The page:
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The horned frog, also known as the ceratophrys, is a genus of South American frog. There are many species of this type of frog, but only two species are commonly kept as pets. These are Ceratophrys ornata, also known as the Argentine or ornate horned frog, and Ceratophyrs cranwelli, also known as Cranwell's horned frog. These frogs are typically rather large, reaching lengths of 4 to 6 inches (10 to 15 centimeters) and weighing up to 4.4 pounds (2 kilograms). These frogs may be green, orange, yellow or brown with black or red splotches, and albino horned frogs are also available.
These frogs are often known as Pac-man frogs, because they typically have very large mouths. In the wild, these frogs normally hunt by secreting themselves under leaves, grasses or moss on the forest floor and snatching prey as it walks by. They normally feed on insects, worms, small reptiles, small mammals, and other frogs, even other horned frogs. They can usually be sustained in captivity with a diet of worms, crickets, small mice, and small fish. Horned frogs will often feed indiscriminately if allowed, and can become overweight without dietary controls.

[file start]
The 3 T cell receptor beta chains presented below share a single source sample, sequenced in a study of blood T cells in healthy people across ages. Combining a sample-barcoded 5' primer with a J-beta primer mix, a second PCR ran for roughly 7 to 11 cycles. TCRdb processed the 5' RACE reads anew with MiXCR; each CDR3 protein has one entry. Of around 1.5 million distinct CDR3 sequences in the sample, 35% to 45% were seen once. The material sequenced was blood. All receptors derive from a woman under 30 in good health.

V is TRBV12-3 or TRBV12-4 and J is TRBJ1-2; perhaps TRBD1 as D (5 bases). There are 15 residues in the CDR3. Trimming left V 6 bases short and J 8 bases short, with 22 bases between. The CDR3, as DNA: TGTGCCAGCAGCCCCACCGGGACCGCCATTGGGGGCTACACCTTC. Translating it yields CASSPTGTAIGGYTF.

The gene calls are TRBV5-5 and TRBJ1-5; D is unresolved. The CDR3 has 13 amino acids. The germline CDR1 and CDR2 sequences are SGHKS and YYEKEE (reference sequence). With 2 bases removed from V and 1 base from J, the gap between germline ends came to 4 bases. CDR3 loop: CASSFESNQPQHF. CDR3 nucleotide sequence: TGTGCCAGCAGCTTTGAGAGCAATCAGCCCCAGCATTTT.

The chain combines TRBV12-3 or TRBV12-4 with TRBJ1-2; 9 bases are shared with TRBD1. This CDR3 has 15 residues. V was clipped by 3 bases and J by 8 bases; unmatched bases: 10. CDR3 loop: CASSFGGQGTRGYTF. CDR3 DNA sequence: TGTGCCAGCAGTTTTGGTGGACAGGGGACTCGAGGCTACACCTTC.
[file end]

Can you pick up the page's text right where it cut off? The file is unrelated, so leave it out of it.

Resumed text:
Caring for a horned frog usually involves keeping it in a temperature- and humidity-regulated tank, at an ideal temperature of 77 to 82.4 degrees Fahrenheit (25 to 28 degrees Celsius). This species of frog normally regulates its own body temperature by burrowing beneath the soil when it becomes too warm or dry. A tank lined with chemical-free soil, paper towels, coconut husk, or peat moss can provide an adequate habitat for the captive horned frog. Misting the tank's lining with fresh, chlorine-free water every few days can help provide the moisture the frog needs to keep itself cool and its skin moist.
These frogs generally can't swim well, but like to wet themselves regularly, so most people who keep them as pets provide a shallow container of water for the frog's convenience. Many frogs will use this bowl of water as a toilet area, so horned frog enthusiasts are generally advised to change the water daily. Cleaning the tank itself is generally advised every 60 to 90 days. These frogs can absorb toxins through their skins, so it's considered important to rinse the tank thoroughly after cleaning to remove all chemical residues from the environment. Handling these frogs is generally considered threatening to their well-being, since dirt, residue, and skin oils on the hands can harm them.